The Turkish Constitutional Court is currently deliberating over charges brought by the Public Prosecutor who believes the ruling Justice and Development Party(AKP) intends to end the secular nature of the nation and institute a Muslim sharia law mentality. At this critical time in the history of his nation, Dengir Mir Mehmet Firat, deputy leader of the AKP decides to give an interview to the New York Times in which he attacks the revolutionary goals of Ataturk, who created the modern Turkish nation as one founded on secular values. Naturally, M. Firat is backtracking and claiming he was misunderstood, but his words have allowed critics to claim the deputy leader was merely revealing to the world, the true nature of the Justice and Development Party to end secularism.
Perhaps, Mr.Firat was misunderstood, but it also reflects a weakness of the AKP which has failed to clearly articulate its goals in such a manner as to reassure secular leaders in Turkey there is no intention to impose religious law. Leaders of the opposition Republican People’s Party and the Democratic Left Party have used his words to challenge the stated goals of the AKP.
An unknown factor is the reaction of Turkish military leaders to these words.
The people of Turkey are gearing up for radical changes in their political structure if the Constitutional Court decides to close down the Justice and Development Party(AKP) on grounds it has violated the constitution by emphasizing changes such as allowing females to wear the headscarf in universities. The Constitutional Court and high ranking military leaders remain the bastion behind guarding secular rights in their country. If the AKP is termed an illegal political organization then the Turkish political configuration must be altered. There are rumors, Abdullah Sener, one of the five founders of the Justice and Development Party is considering the possibility of creating a new center-right political party which will cooperate with secular leaders in forging a new coalition which can bring together both secular and religious leaders.
Speaking from the outside of Turkey, one notes legitimate concerns on the part of both religious and secular minded Turks. Perhaps, a mistake made by the AKP in ending the headscarf ban was failing to make clear it only dealt with the headscarf and was not the initial step in the imposition of sharia law ideas upon the population. Fears are not always based on reality, but if fears persist they must be addressed.
Nongovernment organizations and political leaders have strongly criticized the Turkish government for its detention of Professor Gencay Gursov, chair of the Turkish Medical Association(TTB), who was allegedly arrested because doctors provided medical assistance to demonstrators in the May Day attack by police and army units against workers. His detention came two days after the TTB issued a criminal complaint against Istanbul police officers who used tear gas against workers who had taken shelter in the emergency services of the Sisli Etfai hoospital during May Day demonstrations.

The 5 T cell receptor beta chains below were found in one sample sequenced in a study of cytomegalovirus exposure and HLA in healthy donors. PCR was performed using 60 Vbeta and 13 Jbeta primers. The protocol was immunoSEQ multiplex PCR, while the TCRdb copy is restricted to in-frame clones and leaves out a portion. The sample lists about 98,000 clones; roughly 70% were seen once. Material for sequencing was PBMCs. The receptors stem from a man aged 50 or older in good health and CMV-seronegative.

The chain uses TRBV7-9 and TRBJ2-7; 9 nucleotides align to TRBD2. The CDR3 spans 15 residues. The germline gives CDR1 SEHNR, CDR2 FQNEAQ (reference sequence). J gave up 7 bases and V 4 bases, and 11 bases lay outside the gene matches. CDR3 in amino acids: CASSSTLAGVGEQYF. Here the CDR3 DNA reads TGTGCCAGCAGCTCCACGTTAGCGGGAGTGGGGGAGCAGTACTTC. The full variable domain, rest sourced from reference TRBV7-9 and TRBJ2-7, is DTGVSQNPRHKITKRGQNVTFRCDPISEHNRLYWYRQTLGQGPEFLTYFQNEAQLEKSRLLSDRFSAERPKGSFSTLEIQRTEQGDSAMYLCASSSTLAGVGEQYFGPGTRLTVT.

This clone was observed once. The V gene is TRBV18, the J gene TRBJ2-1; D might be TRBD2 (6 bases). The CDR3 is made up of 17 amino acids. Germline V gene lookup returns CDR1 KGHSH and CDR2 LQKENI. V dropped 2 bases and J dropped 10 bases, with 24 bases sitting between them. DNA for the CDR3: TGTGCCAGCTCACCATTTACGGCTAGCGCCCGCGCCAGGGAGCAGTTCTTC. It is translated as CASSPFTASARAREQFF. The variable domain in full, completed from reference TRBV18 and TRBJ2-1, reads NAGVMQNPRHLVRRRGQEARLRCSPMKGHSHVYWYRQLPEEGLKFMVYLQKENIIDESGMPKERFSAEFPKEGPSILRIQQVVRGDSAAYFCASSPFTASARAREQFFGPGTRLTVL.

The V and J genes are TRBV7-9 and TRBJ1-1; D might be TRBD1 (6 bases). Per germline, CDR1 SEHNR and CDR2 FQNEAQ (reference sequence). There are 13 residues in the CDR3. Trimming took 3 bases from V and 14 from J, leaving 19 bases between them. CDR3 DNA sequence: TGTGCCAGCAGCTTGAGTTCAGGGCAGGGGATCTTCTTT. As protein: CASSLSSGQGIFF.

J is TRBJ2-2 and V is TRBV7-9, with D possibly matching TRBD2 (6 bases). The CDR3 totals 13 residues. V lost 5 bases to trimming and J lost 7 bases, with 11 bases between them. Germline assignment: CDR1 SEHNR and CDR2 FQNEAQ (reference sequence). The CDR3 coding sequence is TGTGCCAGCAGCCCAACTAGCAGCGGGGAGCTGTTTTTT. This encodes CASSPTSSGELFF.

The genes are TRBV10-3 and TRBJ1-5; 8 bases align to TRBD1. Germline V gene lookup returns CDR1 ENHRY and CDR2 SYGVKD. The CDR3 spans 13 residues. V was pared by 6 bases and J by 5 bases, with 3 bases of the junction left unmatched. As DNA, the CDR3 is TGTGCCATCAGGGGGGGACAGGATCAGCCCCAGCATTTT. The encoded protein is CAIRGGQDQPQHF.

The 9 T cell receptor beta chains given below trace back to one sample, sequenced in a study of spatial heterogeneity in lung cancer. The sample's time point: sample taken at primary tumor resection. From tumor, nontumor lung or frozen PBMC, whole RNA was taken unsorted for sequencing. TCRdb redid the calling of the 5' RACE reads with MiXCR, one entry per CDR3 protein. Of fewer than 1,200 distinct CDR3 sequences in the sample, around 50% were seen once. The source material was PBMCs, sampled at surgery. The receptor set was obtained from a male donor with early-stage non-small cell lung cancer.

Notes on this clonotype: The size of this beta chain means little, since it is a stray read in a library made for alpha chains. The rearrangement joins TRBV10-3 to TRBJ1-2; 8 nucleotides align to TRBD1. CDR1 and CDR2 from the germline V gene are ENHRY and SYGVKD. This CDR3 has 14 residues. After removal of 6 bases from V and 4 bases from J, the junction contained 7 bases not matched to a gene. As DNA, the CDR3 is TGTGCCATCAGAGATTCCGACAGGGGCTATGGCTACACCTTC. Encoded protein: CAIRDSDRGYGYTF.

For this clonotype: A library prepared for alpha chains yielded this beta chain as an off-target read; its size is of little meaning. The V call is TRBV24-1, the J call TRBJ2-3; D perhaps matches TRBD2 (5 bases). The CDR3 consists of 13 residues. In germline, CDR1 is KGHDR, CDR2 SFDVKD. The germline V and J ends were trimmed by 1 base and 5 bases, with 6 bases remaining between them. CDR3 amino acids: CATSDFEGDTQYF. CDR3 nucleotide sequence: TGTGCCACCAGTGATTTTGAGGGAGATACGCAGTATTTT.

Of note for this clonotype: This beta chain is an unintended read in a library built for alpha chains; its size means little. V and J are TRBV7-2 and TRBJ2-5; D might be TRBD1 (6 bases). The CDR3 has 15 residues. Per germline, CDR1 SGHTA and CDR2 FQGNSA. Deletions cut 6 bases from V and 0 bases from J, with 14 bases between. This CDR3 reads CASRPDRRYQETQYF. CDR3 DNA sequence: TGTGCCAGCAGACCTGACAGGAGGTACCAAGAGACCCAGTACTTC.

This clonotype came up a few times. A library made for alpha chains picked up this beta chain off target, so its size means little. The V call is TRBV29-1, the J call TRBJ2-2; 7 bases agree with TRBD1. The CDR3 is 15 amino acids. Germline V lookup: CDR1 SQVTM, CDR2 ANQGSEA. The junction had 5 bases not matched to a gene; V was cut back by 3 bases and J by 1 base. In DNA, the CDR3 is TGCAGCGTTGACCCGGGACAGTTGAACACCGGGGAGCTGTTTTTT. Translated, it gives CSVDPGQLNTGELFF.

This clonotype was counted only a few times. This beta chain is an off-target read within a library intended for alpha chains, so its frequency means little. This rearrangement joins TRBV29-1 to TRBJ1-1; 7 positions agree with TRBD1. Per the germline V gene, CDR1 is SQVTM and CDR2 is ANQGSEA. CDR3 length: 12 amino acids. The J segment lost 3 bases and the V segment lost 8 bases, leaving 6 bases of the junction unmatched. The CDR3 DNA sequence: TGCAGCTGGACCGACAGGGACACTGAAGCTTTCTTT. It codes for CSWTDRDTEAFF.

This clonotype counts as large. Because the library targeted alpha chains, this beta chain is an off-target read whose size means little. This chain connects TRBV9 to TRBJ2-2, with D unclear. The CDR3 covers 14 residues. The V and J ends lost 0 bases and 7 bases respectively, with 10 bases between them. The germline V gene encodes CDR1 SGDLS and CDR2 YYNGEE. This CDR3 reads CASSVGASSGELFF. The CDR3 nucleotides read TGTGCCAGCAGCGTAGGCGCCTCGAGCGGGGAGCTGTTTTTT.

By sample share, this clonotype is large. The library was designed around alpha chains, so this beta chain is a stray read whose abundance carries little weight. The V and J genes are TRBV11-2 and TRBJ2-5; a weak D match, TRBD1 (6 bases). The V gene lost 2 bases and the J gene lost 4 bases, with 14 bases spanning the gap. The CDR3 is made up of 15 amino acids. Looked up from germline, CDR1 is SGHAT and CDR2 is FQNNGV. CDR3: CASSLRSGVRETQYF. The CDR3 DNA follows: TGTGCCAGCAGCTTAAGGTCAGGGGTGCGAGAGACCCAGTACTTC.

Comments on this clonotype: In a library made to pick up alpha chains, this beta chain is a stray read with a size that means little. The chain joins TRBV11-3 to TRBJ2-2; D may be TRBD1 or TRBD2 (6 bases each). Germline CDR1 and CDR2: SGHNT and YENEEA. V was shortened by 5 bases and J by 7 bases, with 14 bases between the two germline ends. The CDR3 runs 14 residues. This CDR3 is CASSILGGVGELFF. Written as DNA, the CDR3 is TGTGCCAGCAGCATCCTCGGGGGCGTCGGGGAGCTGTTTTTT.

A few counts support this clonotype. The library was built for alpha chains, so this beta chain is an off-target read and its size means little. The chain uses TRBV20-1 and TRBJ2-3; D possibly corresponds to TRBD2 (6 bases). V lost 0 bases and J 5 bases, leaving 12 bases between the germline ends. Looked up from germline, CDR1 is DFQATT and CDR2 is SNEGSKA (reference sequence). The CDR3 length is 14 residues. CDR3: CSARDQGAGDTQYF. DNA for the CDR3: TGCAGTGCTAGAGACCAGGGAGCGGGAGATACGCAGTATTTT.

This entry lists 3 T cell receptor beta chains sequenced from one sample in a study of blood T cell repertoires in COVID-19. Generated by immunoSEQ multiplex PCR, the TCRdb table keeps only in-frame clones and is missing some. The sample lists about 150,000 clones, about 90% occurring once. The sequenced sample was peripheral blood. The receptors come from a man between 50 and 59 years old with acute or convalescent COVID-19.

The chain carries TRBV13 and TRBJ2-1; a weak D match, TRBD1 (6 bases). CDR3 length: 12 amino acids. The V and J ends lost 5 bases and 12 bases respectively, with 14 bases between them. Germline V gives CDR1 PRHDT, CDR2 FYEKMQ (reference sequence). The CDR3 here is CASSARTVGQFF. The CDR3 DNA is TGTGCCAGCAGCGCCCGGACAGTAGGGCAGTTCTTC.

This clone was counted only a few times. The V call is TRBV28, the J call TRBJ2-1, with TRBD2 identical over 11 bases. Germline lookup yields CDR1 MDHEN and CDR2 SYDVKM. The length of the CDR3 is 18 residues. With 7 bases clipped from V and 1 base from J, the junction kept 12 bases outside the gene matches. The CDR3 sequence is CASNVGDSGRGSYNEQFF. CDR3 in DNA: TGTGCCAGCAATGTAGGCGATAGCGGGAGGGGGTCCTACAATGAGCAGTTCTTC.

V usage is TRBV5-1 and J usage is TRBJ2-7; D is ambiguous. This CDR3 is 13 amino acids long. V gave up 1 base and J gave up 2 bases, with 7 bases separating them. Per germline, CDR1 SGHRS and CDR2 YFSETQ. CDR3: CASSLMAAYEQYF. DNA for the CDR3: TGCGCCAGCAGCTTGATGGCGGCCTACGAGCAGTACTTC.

Onder Okay, head of the Ankara Medical A ssociation stated bluntly: “We know the real cause of the detention. We, doctors, do not accept being detained and kept silent.” In most nations of Europe, workers marched peacefully on May Day, but in Turkey, the govenment used its power to smash this peaceful form of worker pride. It is apparent the Turkish government fears the power of workers and this will be an issue when it applies for membership in the European Union.
Does the Muslim oriented Justice and Development Party of Turkey fear the emergence of a more secular worker movement?
The current Turkish government led by President Gul and Prime Minister Erdogan of the Justice and Development Party(AKP) received support from the Council of Europe which regards the current court case aimed at closing down political parties to be ill advised. The key issue for the Council of Europe is the presence of any evidence the AKP is advocating violence or attempting to curtail the freedom of other political parties. No such evidence is apparent and the Council of Europe emphasized: “It is better to have political issues like these settled by ballots, and these issues discussed openly in Parliament and the media” rather than have a court decide which political party is legal or illegal.
The Parliamentary Assembly of the Council of Europe(PACE) urged Turkish courts to respect the rights of political parties and avoid closing them since such action impinged on the right of freedom of speech. The Turkish Constitutional Court is concerned about the emergence of a potential Islamic state which would suppress secular rights of its citizens. As of now, there is no evidence the AKP is moving in that direction and to assume it will move toward such ends risks undermining the basic right of free speech. One can be punished for what is done not what a judicial body believes may or may not be done.
Posted in Europe, Human Rights, Islam, Multicultural, Muslims, Peace, Politics, Turkey, World News
Tagged AKP, Constitutional Court, Council Europe